1962-1964 Dodge Polara 500

Dodge B-Body cars
A rendering of the proposed 1962 Dodge conveys many of design details championed by Virgil Exner.
A rendering of the proposed 1962 Dodge conveys many of design details championed by Virgil Exner.

Dodge's new downsized cars -- Chrysler's first unitized "B-bodies" -- were announced on September 28, 1961, and they would be used as the basis for the 1962-1964 Dodge Polara 500. Marketed as the "New Lean Breed of Dodge," these Dodge B-body cars were also offered in Dart, Dart 330, and Dart 440 iterations. Long, horizontal blades faded into the front doors. Up front, the wrap of the fender blades was interrupted by a bold, forward-thrusting grille in the shape of an inverted trapezoid.

The high-beam headlights were tucked into bright recesses in the upper corners of the vertical grillework, while the low-beam headlights were housed in circular chrome bezels nestled under the fender blades. Thus low beams were mounted low, high beams were mounted high.

Both locations had their oddities. The grille was basically undercut, with a short wrapover at the top. In order to mount the high-beam lights, this convex grille plane had to be scooped out for the for the lamp bezels, somewhat awkward, visually. Retired Chrysler styling chief Gerry Thorley recalls that the grille texture was originally concave, with the inner lamps recessed and set in forward-thrusting bezels in what he considered to be a more-natural workout. Thorley also favored the concave grillework as an evolution of the concave grilles on the 1961 Dart and Polara.

But Dodge Division General Manager M. C. Patterson insisted on the convex grille-work because it was a greater styling change from 1961. The bright bezels on the outer low-beam lamps were also unusual in that the inner bezel was a ring of white plastic, apparently in an attempt to make the five-Inch lamps look larger than the similarly sized high-beams.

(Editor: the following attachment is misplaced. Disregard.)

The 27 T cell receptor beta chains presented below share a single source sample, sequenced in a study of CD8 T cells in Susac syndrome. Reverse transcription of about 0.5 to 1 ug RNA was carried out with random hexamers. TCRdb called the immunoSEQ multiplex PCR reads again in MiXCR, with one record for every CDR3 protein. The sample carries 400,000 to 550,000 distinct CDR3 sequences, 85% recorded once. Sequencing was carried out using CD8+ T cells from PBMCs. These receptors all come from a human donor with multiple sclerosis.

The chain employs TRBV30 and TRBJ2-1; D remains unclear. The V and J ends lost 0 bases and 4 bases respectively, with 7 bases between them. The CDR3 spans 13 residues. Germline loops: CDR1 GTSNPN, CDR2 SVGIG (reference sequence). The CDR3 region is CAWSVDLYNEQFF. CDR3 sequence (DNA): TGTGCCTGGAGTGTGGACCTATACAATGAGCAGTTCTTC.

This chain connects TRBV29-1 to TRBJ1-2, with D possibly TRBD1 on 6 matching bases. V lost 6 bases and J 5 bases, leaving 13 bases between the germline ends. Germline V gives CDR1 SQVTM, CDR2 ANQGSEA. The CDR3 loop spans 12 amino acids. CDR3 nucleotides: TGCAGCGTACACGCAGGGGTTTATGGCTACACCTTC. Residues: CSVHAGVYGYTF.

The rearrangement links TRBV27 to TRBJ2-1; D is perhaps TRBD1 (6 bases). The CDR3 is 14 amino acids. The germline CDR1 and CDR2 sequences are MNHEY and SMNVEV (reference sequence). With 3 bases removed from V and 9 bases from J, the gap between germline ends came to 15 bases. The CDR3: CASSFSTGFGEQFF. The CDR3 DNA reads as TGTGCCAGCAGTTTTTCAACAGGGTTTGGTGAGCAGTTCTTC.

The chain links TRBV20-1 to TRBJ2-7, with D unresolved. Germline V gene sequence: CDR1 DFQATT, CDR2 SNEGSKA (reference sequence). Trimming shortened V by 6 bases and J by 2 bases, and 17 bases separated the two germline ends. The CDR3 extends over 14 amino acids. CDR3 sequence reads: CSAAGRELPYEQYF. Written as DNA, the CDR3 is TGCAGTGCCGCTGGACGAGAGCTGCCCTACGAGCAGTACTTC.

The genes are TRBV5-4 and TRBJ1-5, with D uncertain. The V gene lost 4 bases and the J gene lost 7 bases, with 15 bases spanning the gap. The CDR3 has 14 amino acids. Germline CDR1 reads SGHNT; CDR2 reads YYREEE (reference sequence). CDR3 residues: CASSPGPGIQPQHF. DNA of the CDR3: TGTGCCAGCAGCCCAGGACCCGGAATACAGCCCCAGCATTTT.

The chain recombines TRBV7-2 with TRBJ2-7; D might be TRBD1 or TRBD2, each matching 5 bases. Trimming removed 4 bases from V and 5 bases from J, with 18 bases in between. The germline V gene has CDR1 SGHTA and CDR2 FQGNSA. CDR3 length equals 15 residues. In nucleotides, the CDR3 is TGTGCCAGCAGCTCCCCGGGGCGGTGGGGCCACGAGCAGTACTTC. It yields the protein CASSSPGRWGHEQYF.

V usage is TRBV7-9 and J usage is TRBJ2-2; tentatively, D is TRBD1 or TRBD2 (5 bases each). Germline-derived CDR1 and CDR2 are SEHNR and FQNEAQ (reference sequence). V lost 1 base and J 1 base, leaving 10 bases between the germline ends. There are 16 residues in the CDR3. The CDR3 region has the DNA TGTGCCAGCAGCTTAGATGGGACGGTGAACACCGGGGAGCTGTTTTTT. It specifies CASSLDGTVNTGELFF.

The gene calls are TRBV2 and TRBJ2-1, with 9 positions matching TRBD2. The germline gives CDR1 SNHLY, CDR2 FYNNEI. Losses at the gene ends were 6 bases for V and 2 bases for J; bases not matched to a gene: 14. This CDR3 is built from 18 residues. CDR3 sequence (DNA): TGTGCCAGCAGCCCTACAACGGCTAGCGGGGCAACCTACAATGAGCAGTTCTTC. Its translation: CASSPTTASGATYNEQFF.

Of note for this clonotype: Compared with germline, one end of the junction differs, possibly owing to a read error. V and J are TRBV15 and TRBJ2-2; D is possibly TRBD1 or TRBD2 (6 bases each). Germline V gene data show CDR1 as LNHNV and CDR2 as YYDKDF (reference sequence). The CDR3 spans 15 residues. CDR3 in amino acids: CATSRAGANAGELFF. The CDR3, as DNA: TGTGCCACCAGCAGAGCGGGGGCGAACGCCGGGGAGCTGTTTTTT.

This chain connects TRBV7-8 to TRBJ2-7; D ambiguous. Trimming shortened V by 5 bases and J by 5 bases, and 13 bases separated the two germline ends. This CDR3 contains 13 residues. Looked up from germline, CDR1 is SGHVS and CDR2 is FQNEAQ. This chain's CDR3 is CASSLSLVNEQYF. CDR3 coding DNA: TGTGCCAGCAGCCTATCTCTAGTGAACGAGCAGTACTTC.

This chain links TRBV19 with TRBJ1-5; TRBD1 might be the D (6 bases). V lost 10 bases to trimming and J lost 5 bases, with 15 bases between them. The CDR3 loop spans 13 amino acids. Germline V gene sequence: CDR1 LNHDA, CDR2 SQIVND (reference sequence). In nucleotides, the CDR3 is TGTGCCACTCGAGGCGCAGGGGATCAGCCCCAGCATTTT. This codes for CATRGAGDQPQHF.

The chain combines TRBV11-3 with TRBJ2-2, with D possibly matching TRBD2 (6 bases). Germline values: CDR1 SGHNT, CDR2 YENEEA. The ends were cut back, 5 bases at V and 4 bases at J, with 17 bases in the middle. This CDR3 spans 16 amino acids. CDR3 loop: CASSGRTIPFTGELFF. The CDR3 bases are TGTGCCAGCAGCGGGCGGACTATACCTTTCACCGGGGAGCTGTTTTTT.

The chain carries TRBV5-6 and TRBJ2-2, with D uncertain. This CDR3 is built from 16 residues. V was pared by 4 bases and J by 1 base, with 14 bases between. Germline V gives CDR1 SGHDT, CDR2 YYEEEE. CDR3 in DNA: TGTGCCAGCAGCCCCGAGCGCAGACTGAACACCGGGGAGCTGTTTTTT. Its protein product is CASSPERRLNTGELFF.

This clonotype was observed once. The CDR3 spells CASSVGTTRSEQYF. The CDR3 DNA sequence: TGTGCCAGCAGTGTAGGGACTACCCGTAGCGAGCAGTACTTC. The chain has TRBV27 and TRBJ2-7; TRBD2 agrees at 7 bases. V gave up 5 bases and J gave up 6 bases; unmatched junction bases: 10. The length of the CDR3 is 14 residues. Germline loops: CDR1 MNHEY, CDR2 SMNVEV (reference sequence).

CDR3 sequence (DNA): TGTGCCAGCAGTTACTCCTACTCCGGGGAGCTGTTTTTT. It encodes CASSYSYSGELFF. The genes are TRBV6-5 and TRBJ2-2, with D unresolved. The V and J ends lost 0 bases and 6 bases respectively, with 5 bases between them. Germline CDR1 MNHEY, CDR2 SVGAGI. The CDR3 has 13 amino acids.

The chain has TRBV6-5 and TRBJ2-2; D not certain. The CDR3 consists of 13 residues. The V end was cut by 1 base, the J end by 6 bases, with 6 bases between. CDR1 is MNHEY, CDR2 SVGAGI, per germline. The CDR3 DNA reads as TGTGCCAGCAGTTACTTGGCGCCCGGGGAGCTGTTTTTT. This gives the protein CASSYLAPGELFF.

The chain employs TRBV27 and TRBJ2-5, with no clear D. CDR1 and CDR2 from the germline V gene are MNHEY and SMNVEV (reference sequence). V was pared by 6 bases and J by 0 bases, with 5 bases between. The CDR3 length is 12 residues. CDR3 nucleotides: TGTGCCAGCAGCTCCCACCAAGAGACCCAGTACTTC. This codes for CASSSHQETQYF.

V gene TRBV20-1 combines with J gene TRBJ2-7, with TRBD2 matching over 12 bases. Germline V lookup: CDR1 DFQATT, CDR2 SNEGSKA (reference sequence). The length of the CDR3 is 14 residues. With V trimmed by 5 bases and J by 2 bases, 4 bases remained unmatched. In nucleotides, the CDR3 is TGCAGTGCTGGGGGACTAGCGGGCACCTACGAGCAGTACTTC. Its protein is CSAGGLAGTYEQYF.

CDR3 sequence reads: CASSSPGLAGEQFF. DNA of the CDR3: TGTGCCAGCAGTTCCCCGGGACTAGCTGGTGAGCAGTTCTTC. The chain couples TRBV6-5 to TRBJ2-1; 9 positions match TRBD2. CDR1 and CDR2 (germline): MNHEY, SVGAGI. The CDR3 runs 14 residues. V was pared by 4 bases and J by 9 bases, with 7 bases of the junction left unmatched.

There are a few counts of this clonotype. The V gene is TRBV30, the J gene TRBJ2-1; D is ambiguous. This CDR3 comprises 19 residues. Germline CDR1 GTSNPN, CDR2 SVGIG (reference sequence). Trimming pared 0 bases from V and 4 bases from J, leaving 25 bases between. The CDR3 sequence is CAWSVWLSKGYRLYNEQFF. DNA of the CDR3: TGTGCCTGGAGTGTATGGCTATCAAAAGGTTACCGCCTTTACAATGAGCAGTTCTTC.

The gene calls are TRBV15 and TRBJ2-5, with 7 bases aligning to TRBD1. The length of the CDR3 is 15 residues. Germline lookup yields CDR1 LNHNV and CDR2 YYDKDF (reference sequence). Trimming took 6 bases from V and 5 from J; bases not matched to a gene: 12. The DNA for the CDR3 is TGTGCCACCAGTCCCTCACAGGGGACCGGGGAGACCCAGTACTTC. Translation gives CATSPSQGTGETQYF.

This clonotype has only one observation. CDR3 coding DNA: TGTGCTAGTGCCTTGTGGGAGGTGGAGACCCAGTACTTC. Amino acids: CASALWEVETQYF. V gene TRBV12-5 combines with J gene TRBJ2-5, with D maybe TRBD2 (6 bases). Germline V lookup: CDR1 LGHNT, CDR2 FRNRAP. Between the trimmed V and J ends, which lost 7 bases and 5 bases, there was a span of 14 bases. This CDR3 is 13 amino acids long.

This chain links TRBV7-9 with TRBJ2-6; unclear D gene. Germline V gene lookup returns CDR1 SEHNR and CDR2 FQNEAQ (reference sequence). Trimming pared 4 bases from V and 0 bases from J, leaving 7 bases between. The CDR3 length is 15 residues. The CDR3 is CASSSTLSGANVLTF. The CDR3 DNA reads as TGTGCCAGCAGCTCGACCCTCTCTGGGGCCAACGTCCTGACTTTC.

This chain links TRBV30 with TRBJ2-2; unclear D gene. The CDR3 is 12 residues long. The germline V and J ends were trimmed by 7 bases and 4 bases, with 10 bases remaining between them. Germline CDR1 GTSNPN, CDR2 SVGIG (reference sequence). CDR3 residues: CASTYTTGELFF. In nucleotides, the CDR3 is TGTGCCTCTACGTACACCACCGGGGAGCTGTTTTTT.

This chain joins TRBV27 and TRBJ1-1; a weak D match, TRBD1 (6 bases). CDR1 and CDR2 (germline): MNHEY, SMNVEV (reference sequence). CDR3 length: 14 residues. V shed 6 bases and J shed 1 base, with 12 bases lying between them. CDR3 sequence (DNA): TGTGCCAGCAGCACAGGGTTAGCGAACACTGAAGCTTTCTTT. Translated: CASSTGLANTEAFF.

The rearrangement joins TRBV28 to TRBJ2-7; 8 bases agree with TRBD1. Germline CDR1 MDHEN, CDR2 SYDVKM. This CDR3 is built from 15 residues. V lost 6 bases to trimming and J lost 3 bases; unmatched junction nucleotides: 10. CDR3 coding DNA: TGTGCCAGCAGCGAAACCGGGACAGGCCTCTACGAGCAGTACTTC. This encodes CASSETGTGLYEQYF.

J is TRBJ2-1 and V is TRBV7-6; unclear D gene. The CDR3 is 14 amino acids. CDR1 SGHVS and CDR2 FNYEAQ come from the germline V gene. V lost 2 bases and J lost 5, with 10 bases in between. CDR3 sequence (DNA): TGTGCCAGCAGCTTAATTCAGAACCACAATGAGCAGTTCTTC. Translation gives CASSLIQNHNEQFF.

The 1962 Dodge Polara 500 two-door hardtop, the most popular model, shows off the staggered taillights.

At the rear, the staggered-lamp look was repeated in the diagonally biased arrangement of four small, circular lamps, with the inboard lamps again mounted higher than the outboard. On Darts, the lower outboard lamps housed the taillights, while the upper inboard lamps were back-up lights.

An arcing, sculpted blade in the body-side sheetmetal curved over the rear wheel and then rose rearward to meet the upper lamp. In between the sculptural front and rear, the car's midsection retained the flush body-to-glass relationship of the original design, albeit with straight side glass. The beltline was notched-up aft of the front door to reduce the height (and cost) of the rear door glass.

Two- and four-door rooflines were identical and more upright in profile, a silhouette in stark contrast to the severely sloped two-door hardtop roofs Dodge had favored since 1957. The base of the windshield was pulled further forward at the centerline to meet the rising "speedboat" cowl, styling touches deposed vice president Virgil Exner treasured.

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